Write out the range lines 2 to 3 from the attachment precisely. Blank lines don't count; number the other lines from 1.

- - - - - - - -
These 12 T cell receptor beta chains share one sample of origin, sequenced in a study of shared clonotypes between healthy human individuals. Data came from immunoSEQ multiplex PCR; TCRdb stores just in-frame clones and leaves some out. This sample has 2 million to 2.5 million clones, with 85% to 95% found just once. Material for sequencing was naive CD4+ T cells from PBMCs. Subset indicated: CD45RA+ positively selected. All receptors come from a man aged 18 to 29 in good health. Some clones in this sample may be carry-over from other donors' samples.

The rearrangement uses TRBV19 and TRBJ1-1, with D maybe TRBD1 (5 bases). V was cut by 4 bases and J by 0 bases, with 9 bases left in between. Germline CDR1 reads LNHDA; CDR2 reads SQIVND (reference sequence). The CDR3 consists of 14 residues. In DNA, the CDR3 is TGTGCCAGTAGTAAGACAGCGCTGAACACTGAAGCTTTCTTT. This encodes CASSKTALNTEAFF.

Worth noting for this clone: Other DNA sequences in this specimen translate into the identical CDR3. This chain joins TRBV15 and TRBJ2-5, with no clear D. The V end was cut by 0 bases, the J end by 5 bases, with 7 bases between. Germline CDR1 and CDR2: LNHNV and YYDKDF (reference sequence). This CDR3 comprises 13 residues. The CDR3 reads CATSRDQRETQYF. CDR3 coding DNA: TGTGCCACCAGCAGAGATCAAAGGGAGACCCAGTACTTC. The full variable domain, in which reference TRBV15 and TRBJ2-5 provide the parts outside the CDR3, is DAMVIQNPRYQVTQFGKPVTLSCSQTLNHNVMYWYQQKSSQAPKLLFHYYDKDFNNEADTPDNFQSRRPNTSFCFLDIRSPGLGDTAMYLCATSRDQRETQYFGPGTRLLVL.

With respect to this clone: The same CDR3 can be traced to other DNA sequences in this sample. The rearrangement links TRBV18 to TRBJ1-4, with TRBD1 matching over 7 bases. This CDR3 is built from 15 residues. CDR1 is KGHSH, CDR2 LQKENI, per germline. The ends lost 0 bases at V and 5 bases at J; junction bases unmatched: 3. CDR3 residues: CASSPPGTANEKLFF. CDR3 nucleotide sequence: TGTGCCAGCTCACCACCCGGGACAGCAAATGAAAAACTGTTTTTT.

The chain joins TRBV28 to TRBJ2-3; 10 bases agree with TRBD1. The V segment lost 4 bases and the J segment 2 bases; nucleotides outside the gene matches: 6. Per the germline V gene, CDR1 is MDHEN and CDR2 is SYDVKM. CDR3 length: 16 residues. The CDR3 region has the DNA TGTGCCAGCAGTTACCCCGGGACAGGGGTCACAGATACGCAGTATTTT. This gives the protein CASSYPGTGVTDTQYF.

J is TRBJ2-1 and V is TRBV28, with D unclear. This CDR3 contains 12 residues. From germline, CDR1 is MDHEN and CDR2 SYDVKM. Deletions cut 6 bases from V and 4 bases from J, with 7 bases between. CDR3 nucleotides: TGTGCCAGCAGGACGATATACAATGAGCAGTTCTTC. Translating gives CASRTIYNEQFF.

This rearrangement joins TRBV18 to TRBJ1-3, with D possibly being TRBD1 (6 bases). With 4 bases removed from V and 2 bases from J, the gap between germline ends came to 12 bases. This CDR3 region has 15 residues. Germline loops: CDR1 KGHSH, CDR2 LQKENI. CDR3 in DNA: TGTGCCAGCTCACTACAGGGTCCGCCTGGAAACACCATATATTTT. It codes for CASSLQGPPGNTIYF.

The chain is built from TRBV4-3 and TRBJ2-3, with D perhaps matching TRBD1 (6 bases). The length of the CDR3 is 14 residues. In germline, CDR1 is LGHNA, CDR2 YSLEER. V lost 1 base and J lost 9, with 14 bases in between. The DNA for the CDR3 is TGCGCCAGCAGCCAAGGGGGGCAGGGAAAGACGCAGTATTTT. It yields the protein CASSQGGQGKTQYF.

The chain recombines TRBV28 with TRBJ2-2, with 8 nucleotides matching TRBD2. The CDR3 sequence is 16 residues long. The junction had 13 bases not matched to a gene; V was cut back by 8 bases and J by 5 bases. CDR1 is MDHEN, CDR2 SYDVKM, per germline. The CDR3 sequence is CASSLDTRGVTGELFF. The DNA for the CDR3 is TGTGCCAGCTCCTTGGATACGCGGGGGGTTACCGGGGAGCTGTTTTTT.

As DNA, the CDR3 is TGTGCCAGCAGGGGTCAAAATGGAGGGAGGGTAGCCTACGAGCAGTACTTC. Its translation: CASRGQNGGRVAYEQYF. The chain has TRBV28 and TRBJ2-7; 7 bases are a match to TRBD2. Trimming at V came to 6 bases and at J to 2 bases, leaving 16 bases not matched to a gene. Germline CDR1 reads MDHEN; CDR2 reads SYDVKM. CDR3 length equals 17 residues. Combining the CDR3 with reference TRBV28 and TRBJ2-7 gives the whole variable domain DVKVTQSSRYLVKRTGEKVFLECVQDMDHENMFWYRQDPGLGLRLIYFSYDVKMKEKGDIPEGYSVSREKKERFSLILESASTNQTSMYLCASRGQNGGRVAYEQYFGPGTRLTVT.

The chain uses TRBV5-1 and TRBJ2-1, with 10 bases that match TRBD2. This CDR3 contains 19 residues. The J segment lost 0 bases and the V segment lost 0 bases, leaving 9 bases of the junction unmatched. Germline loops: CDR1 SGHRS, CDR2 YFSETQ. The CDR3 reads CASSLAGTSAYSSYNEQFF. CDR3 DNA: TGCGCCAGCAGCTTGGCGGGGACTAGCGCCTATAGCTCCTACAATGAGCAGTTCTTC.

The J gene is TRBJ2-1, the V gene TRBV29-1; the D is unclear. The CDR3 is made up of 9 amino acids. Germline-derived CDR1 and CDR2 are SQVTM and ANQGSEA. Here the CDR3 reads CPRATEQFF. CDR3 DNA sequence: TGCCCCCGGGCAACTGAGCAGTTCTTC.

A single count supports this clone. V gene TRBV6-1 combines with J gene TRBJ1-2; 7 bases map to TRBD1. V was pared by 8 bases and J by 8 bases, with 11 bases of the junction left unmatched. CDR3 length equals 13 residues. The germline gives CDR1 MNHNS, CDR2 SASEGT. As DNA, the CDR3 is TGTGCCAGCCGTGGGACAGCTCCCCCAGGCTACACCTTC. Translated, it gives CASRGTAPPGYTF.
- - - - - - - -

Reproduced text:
The rearrangement uses TRBV19 and TRBJ1-1, with D maybe TRBD1 (5 bases). V was cut by 4 bases and J by 0 bases, with 9 bases left in between. Germline CDR1 reads LNHDA; CDR2 reads SQIVND (reference sequence). The CDR3 consists of 14 residues. In DNA, the CDR3 is TGTGCCAGTAGTAAGACAGCGCTGAACACTGAAGCTTTCTTT. This encodes CASSKTALNTEAFF.

Worth noting for this clone: Other DNA sequences in this specimen translate into the identical CDR3. This chain joins TRBV15 and TRBJ2-5, with no clear D. The V end was cut by 0 bases, the J end by 5 bases, with 7 bases between. Germline CDR1 and CDR2: LNHNV and YYDKDF (reference sequence). This CDR3 comprises 13 residues. The CDR3 reads CATSRDQRETQYF. CDR3 coding DNA: TGTGCCACCAGCAGAGATCAAAGGGAGACCCAGTACTTC. The full variable domain, in which reference TRBV15 and TRBJ2-5 provide the parts outside the CDR3, is DAMVIQNPRYQVTQFGKPVTLSCSQTLNHNVMYWYQQKSSQAPKLLFHYYDKDFNNEADTPDNFQSRRPNTSFCFLDIRSPGLGDTAMYLCATSRDQRETQYFGPGTRLLVL.